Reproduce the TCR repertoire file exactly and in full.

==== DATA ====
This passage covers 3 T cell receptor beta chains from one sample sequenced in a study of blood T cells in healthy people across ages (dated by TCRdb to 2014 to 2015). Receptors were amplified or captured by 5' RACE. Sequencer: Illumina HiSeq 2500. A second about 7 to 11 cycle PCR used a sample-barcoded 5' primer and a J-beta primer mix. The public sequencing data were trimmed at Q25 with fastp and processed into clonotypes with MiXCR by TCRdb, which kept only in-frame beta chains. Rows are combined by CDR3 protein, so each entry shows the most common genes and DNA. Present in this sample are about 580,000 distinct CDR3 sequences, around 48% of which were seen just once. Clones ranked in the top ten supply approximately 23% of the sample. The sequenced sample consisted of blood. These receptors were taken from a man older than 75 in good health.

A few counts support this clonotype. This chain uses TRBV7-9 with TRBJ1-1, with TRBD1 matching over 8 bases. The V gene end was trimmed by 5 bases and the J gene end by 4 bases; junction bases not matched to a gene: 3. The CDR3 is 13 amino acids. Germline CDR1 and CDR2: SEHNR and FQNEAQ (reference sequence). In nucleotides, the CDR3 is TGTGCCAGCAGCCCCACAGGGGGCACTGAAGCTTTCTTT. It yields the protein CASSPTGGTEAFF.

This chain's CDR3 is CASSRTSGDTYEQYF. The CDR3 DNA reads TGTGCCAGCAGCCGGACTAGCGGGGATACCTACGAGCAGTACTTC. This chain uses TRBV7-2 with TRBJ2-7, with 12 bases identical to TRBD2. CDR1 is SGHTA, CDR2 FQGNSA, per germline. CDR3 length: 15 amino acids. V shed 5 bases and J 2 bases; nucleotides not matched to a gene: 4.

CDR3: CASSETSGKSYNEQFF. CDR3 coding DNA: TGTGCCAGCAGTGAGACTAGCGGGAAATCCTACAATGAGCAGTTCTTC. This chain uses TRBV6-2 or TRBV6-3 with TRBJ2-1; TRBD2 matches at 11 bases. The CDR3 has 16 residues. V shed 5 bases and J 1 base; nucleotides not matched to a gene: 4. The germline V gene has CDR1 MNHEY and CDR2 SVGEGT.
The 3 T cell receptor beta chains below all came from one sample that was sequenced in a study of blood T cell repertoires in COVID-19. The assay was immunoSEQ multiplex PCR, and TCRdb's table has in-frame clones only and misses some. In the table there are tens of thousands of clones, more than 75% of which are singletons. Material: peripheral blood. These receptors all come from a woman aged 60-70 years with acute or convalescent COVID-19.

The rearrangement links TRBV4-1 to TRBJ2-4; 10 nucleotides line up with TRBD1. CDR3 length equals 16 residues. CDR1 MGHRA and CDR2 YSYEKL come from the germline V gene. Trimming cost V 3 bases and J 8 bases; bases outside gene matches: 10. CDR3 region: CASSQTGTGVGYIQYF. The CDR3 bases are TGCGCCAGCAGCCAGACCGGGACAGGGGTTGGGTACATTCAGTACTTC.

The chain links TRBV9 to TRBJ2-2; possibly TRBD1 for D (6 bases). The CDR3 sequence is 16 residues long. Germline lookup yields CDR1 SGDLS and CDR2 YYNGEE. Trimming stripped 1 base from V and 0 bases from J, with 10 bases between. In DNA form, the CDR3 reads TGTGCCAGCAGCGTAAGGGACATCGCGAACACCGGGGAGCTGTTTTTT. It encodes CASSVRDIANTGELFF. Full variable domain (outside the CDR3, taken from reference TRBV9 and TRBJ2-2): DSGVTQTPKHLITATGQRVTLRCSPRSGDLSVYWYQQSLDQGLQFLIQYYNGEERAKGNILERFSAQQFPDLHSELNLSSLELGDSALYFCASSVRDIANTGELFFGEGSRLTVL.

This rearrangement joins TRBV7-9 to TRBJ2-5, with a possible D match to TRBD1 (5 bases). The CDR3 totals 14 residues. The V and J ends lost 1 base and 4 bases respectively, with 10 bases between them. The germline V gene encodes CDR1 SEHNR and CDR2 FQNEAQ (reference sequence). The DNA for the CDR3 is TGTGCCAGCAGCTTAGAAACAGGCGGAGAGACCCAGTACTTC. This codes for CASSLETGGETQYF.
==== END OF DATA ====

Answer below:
This passage covers 3 T cell receptor beta chains from one sample sequenced in a study of blood T cells in healthy people across ages (dated by TCRdb to 2014 to 2015). Receptors were amplified or captured by 5' RACE. Sequencer: Illumina HiSeq 2500. A second about 7 to 11 cycle PCR used a sample-barcoded 5' primer and a J-beta primer mix. The public sequencing data were trimmed at Q25 with fastp and processed into clonotypes with MiXCR by TCRdb, which kept only in-frame beta chains. Rows are combined by CDR3 protein, so each entry shows the most common genes and DNA. Present in this sample are about 580,000 distinct CDR3 sequences, around 48% of which were seen just once. Clones ranked in the top ten supply approximately 23% of the sample. The sequenced sample consisted of blood. These receptors were taken from a man older than 75 in good health.

A few counts support this clonotype. This chain uses TRBV7-9 with TRBJ1-1, with TRBD1 matching over 8 bases. The V gene end was trimmed by 5 bases and the J gene end by 4 bases; junction bases not matched to a gene: 3. The CDR3 is 13 amino acids. Germline CDR1 and CDR2: SEHNR and FQNEAQ (reference sequence). In nucleotides, the CDR3 is TGTGCCAGCAGCCCCACAGGGGGCACTGAAGCTTTCTTT. It yields the protein CASSPTGGTEAFF.

This chain's CDR3 is CASSRTSGDTYEQYF. The CDR3 DNA reads TGTGCCAGCAGCCGGACTAGCGGGGATACCTACGAGCAGTACTTC. This chain uses TRBV7-2 with TRBJ2-7, with 12 bases identical to TRBD2. CDR1 is SGHTA, CDR2 FQGNSA, per germline. CDR3 length: 15 amino acids. V shed 5 bases and J 2 bases; nucleotides not matched to a gene: 4.

CDR3: CASSETSGKSYNEQFF. CDR3 coding DNA: TGTGCCAGCAGTGAGACTAGCGGGAAATCCTACAATGAGCAGTTCTTC. This chain uses TRBV6-2 or TRBV6-3 with TRBJ2-1; TRBD2 matches at 11 bases. The CDR3 has 16 residues. V shed 5 bases and J 1 base; nucleotides not matched to a gene: 4. The germline V gene has CDR1 MNHEY and CDR2 SVGEGT.
The 3 T cell receptor beta chains below all came from one sample that was sequenced in a study of blood T cell repertoires in COVID-19. The assay was immunoSEQ multiplex PCR, and TCRdb's table has in-frame clones only and misses some. In the table there are tens of thousands of clones, more than 75% of which are singletons. Material: peripheral blood. These receptors all come from a woman aged 60-70 years with acute or convalescent COVID-19.

The rearrangement links TRBV4-1 to TRBJ2-4; 10 nucleotides line up with TRBD1. CDR3 length equals 16 residues. CDR1 MGHRA and CDR2 YSYEKL come from the germline V gene. Trimming cost V 3 bases and J 8 bases; bases outside gene matches: 10. CDR3 region: CASSQTGTGVGYIQYF. The CDR3 bases are TGCGCCAGCAGCCAGACCGGGACAGGGGTTGGGTACATTCAGTACTTC.

The chain links TRBV9 to TRBJ2-2; possibly TRBD1 for D (6 bases). The CDR3 sequence is 16 residues long. Germline lookup yields CDR1 SGDLS and CDR2 YYNGEE. Trimming stripped 1 base from V and 0 bases from J, with 10 bases between. In DNA form, the CDR3 reads TGTGCCAGCAGCGTAAGGGACATCGCGAACACCGGGGAGCTGTTTTTT. It encodes CASSVRDIANTGELFF. Full variable domain (outside the CDR3, taken from reference TRBV9 and TRBJ2-2): DSGVTQTPKHLITATGQRVTLRCSPRSGDLSVYWYQQSLDQGLQFLIQYYNGEERAKGNILERFSAQQFPDLHSELNLSSLELGDSALYFCASSVRDIANTGELFFGEGSRLTVL.

This rearrangement joins TRBV7-9 to TRBJ2-5, with a possible D match to TRBD1 (5 bases). The CDR3 totals 14 residues. The V and J ends lost 1 base and 4 bases respectively, with 10 bases between them. The germline V gene encodes CDR1 SEHNR and CDR2 FQNEAQ (reference sequence). The DNA for the CDR3 is TGTGCCAGCAGCTTAGAAACAGGCGGAGAGACCCAGTACTTC. This codes for CASSLETGGETQYF.